Example 3.17 shows how we can define a DrawableRectangle class that extends our Rectangle class and implements the Drawable interface we defined in Example 3.16. The example assumes that a Color class and a DrawWindow class are defined elsewhere, and that DrawWindow knows how to convert floating-point coordinates to pixel coordinates and knows how to draw primitive shapes.

Example 3.17: Implementing an Interface

public class DrawableRectangle extends Rectangle implements Drawable {
    // New instance variables
    private Color c;
    private double x, y;
    // A constructor
    public DrawableRectangle(double w, double h) { super(w, h); }
    // Here are implementations of the Drawable methods.
    // We also inherit all the public methods of Rectangle.
    public void setColor(Color c) { this.c = c; }
    public void setPosition(double x, double y) { this.x = x; this.y = y; }
    public void draw(DrawWindow dw) { 
        dw.drawRect(x, y, w, h, c);

Using Interfaces

Suppose we implement DrawableCircle and DrawableSquare just as we implemented DrawableRectangle in Example 3.17. As we saw earlier, instances of these classes can be treated as instances of the abstract Shape class. They can also be treated as instances of the Drawable interface. Example 3.18 demonstrates this.

Example 3.18: Casting Objects to Their Interface Type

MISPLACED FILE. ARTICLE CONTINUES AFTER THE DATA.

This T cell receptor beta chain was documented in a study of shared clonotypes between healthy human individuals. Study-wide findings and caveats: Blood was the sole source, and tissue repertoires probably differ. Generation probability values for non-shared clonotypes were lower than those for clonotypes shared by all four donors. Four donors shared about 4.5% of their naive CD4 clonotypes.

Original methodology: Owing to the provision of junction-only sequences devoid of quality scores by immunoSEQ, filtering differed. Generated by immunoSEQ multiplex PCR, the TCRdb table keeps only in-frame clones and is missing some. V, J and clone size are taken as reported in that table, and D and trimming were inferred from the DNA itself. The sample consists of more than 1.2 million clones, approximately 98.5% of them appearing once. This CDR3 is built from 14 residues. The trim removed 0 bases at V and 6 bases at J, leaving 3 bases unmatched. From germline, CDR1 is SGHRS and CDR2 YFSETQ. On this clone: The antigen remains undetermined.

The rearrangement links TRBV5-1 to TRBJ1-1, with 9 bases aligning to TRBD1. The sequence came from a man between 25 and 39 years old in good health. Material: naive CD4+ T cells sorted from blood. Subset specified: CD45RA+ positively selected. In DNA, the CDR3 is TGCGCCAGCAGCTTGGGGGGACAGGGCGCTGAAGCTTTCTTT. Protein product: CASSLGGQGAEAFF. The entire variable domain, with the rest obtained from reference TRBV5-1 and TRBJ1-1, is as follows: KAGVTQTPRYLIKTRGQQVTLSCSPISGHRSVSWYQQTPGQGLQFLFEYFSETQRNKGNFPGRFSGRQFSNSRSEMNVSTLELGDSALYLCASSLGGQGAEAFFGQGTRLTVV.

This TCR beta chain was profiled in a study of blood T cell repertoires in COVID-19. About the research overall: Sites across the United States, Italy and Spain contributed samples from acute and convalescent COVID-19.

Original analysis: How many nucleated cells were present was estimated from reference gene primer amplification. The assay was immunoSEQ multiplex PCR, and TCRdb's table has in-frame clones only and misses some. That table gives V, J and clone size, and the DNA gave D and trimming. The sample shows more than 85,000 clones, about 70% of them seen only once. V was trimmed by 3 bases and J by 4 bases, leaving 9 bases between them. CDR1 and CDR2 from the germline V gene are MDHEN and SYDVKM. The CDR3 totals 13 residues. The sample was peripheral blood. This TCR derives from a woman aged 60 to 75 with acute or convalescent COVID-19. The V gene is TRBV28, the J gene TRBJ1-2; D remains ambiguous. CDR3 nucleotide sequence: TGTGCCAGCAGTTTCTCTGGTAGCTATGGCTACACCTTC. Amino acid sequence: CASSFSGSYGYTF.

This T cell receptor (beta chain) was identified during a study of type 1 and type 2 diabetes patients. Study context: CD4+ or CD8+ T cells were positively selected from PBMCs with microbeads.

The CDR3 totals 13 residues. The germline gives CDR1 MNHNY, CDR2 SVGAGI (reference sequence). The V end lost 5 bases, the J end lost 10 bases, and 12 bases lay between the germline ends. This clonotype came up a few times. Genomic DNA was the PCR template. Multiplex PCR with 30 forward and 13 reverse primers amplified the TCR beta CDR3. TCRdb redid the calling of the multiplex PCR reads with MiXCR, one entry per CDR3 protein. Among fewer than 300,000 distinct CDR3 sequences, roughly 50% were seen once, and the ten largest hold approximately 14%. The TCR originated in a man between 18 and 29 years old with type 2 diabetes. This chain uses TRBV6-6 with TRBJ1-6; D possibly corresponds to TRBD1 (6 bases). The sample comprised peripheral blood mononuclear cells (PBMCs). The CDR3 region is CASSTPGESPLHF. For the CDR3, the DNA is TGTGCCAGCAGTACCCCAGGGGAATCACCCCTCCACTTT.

Shape[] shapes = new Shape[3];          // Create an array to hold shapes
Drawable[] drawables = new Drawable[3]; // and an array to hold drawables.
// Create some drawable shapes.
DrawableCircle dc = new DrawableCircle(1.1);
DrawableSquare ds = new DrawableSquare(2.5);
DrawableRectangle dr = new DrawableRectangle(2.3, 4.5);
// The shapes can be assigned to both arrays.
shapes[0] = dc;   drawables[0] = dc;
shapes[1] = ds;   drawables[1] = ds;
shapes[2] = dr;   drawables[2] = dr;
// Compute total area and draw the shapes by invoking 
// the Shape and the Drawable abstract methods.
double total_area = 0;
for(int i = 0; i < shapes.length; i++) {
    total_area += shapes[i].area();    // Compute the area of the shapes.
    drawables[i].setPosition(i*10.0, i*10.0);
    drawables[i].draw(draw_window);    // Assume draw_window defined somewhere.

What this example demonstrates is that interfaces are data types in Java, just as classes are, and that when a class implements an interface, instances of that class can be assigned to variables of the interface type. Don't interpret this example to imply that you must assign a DrawableRectangle object to a Drawable variable before you can invoke the draw() method or that you must assign it to a Shape variable before you can invoke the area() method. DrawableRectangle defines draw() and inherits area() from its Rectangle superclass, and so you can always invoke these methods.

Implementing Multiple Interfaces

Suppose we wanted shapes that could be scaled to be larger or smaller. One way we could do this is by defining a Scalable interface and implementing subclasses of DrawableRectangle and the other classes. To do this, though, the new subclass would have to implement both the Drawable interface and the Scalable interface. This is no problem. You may specify a list of comma-separated interfaces in the implements clause of any class: